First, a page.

Let’s keep at it: More scientific evidence of yoga’s many benefits

This piece of scientific news has been making the rounds this weekend, although the article did come out a month ago in a European journal. (Link to it is here.) Here’s some of the scientific-sounding findings:

Yoga showed significant improvement of risk factors versus non-exercise controls for each of the primary outcomes: BMI (−0.77 kg/m2 (−1.09 to −0.44)), SBP (−5.21 mmHg (−8.01 to −2.42)), LDL–C (−12.14 mg/dl (−21.80 to −2.48)), and HDL-C (3.20 mg/dl (1.86 to 4.54)) (Figure 2). For the secondary outcomes, significant improvement was seen in all risk factors except FBG (−5.91 mg/dl (−16.32 to 4.50)) and HbA1c (−0.06% Hb (−0.43 to 0.31)) (online Supplementary Figure S2). Improvements reported in secondary outcomes include reductions of body weight (−2.35 kg (−4.33 to −0.37)), DBP (−4.98 mmHg (−7.17 to −2.80)), TC (−18.48 (−29.16 to −7.80), TG (−25.89 mg/dl (−36.19 to −15.60)), and heart rate (−5.27 beats/min (−9.55 to −1.00)) (online Supplementary Figure S2).

What’s that mean? Here’s a regular folk friendly description:

Results showed first that risk factors for cardiovascular disease improved more in those doing yoga than in those doing no exercise, and second, that yoga had an effect on these risks comparable to exercise.

 When compared to no exercise, yoga was associated with significant improvement in each of the primary outcome risk factors measured: body mass index was reduced by 0.77 kg/m2 (measured as a “mean difference”), systolic blood pressure reduced by 5.21 mm Hg, low-density (bad) lipoprotein cholesterol reduced by 12.14 mg/dl, and high-density (good) lipoprotein cholesterol increased by 3.20 mg/dl.

There were also significant changes seen in secondary endpoints. Body weight fell by 2.32 kg, diastolic blood pressure by 4.9 mm Hg, total cholesterol by 18.48 mg/dl, and heart rate by 5.27 beats/min. However, no improvements were found in parameters of diabetes (fasting blood glucose and glycosylated hemoglobin).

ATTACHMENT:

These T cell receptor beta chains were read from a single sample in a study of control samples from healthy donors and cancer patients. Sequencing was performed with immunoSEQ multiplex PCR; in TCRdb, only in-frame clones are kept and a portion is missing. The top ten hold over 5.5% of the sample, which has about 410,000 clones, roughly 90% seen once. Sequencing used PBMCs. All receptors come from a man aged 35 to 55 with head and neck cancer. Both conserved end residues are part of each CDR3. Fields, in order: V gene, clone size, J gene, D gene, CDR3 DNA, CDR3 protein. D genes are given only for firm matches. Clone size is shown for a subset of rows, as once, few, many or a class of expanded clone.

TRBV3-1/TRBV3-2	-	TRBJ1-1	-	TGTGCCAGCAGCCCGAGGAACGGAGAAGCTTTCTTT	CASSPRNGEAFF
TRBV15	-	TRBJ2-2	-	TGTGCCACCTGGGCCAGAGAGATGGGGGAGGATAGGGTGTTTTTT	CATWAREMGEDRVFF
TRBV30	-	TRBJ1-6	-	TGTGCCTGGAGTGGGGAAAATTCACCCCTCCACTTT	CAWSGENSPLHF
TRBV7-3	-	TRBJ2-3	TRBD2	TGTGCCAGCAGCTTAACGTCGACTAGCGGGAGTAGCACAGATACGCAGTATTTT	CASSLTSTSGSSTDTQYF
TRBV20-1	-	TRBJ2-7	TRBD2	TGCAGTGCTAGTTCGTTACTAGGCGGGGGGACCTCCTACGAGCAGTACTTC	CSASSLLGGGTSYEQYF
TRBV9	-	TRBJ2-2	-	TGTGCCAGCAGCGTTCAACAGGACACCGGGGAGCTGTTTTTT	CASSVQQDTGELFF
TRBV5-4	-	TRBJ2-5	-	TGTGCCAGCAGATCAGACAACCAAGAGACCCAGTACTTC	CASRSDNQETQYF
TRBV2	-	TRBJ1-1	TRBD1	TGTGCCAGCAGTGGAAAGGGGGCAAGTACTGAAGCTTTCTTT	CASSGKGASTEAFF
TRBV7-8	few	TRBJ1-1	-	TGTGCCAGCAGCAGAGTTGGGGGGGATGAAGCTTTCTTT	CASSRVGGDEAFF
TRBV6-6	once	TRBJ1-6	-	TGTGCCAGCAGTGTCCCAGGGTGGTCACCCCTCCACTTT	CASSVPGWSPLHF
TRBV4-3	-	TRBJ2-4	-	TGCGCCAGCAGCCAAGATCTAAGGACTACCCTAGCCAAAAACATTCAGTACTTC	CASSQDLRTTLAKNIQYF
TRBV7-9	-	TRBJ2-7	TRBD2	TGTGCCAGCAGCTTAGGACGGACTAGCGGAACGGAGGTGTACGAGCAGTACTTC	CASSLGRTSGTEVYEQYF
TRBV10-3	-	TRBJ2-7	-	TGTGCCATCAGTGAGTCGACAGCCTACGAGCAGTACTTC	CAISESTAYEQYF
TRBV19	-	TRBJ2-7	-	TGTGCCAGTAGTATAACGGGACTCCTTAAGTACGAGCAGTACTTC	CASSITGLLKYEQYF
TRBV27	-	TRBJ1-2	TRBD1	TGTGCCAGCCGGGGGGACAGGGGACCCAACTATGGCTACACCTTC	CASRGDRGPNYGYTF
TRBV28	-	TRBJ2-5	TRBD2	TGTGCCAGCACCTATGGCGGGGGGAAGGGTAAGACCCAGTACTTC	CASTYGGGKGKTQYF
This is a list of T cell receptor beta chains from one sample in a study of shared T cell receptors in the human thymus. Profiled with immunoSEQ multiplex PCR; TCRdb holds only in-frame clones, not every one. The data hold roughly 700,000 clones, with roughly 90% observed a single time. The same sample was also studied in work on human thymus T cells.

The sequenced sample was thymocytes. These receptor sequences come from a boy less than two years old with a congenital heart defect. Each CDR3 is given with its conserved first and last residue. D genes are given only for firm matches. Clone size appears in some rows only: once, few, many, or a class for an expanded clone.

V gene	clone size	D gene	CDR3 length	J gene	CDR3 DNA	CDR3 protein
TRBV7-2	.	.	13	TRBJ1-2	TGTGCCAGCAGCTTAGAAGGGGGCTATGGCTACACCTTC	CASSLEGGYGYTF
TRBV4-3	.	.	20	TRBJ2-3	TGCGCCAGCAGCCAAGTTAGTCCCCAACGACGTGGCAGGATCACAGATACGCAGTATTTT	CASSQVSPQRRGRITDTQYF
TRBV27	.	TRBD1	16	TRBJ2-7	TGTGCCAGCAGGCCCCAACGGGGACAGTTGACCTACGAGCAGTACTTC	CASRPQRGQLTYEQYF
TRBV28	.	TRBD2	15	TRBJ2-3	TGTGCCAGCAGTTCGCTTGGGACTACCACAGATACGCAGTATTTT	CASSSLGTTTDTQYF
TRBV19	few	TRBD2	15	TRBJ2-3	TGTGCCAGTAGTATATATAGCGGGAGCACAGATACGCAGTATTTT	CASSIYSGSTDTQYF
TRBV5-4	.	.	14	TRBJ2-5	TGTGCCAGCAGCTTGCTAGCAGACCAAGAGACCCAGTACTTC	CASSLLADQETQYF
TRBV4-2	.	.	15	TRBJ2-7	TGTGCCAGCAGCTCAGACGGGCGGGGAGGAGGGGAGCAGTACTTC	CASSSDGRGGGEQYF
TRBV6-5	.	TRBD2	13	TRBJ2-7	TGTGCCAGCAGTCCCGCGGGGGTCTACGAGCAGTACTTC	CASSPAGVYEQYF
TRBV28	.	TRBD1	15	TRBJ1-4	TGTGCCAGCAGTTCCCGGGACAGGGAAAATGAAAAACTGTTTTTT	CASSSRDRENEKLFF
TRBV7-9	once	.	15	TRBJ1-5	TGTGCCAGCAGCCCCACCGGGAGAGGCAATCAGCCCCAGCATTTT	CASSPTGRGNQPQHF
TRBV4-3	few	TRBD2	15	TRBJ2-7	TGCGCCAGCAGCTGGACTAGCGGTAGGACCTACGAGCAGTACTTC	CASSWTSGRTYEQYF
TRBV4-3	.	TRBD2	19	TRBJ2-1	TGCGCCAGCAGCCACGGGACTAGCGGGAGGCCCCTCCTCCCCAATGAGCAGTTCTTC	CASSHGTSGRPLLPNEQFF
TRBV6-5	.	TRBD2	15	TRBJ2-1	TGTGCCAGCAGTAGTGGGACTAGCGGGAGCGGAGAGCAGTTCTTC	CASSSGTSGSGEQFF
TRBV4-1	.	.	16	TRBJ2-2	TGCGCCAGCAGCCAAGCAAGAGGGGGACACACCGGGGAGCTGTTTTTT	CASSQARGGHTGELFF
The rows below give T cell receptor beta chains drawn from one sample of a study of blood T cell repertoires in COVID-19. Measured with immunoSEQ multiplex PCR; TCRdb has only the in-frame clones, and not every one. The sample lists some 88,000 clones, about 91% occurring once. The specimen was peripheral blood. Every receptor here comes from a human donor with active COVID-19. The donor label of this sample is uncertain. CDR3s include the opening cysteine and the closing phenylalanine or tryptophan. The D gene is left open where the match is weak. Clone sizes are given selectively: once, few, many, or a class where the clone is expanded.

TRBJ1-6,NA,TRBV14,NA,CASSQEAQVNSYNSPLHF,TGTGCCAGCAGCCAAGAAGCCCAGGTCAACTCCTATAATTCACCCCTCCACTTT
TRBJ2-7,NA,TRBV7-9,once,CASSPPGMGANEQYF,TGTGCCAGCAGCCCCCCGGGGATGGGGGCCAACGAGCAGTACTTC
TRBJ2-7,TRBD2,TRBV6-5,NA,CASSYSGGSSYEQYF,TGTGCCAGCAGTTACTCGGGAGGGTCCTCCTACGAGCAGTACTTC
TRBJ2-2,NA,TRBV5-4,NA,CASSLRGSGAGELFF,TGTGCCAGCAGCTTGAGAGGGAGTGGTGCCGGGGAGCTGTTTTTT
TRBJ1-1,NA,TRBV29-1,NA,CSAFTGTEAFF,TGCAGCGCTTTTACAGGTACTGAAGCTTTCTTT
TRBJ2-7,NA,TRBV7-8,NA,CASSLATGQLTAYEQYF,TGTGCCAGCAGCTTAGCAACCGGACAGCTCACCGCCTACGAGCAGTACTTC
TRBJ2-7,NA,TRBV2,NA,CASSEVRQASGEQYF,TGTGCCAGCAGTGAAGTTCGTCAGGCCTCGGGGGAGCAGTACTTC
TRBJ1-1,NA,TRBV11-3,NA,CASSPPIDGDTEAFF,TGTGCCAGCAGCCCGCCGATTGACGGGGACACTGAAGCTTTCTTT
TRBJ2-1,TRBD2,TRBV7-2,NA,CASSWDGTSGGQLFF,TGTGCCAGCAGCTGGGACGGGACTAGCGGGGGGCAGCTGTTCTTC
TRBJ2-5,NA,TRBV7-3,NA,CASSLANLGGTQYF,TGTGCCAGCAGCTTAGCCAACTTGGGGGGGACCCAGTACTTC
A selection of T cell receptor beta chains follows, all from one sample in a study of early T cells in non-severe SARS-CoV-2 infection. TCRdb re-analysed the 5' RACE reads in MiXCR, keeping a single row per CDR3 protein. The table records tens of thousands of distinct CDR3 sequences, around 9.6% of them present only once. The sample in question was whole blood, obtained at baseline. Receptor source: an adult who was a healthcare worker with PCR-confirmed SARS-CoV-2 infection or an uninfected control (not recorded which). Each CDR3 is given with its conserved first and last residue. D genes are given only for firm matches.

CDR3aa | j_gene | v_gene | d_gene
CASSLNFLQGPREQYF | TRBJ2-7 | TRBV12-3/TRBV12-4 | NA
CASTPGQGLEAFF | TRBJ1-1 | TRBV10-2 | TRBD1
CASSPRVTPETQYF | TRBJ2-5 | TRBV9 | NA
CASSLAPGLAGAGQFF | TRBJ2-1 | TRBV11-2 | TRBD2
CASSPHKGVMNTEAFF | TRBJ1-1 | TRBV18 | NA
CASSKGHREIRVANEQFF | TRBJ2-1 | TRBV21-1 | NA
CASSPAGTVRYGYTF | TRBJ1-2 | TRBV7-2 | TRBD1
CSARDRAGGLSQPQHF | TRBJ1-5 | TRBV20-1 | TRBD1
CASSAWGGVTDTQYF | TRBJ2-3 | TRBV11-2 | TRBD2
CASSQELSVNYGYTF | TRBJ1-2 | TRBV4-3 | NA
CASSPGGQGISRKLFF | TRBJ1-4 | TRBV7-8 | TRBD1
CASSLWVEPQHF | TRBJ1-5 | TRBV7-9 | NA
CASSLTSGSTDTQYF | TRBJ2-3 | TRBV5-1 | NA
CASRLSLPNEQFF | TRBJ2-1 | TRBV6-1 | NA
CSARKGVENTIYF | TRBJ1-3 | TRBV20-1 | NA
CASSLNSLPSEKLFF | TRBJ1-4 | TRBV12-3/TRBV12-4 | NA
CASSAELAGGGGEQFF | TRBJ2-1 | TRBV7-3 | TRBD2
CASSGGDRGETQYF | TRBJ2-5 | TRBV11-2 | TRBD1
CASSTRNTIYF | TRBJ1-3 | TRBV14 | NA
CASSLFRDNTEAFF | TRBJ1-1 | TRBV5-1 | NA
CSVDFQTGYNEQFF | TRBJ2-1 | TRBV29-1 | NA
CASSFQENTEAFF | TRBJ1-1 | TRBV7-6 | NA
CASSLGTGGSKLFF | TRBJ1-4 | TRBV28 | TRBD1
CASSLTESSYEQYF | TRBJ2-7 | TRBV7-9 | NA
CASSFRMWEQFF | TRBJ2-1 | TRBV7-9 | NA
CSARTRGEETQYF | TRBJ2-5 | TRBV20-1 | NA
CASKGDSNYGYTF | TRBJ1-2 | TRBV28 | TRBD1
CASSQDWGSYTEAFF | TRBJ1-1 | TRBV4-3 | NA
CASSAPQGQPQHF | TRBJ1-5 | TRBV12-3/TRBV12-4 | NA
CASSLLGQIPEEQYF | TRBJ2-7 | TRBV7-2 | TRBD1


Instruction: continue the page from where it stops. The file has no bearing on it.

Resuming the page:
Risk factor improvements (in BMI, blood pressure, lipid levels) were significant when yoga was used in addition to medication. Among patients with existing coronary heart disease, yoga provided a statistically significant benefit in lowering LDL cholesterol when added to medication (statins and lipid-lowering drugs).
In comparisons with exercise itself, yoga was found to have comparable effects on risk factors as aerobic exercise.

A few other things I can discern from looking through the journal article:

  • The study didn’t find any evidence of much difference between yoga and aerobic exercise among healthy people — which counters some studies that suggest yoga is “too gentle.”
  • It does note it only used English-based studies, so that’s a limitation. And, in general, it didn’t find the studies it was studying to bee super well done. There could be improvements, in other words, to future studies.
  • The types of yoga studies varied a lot, so there’s no way to pinpoint if one style is better or if something in particular is best (in terms of the health being studied here).

But, overall, it looks like a good piece to add to the pro-yoga scientific literature.

Posted by Steve

Published by


Two Ashtangis write about their practice and their teachers.

Leave a Reply

Please log in using one of these methods to post your comment:

WordPress.com Logo

You are commenting using your WordPress.com account. Log Out /  Change )

Google photo

You are commenting using your Google account. Log Out /  Change )

Twitter picture

You are commenting using your Twitter account. Log Out /  Change )

Facebook photo

You are commenting using your Facebook account. Log Out /  Change )

Connecting to %s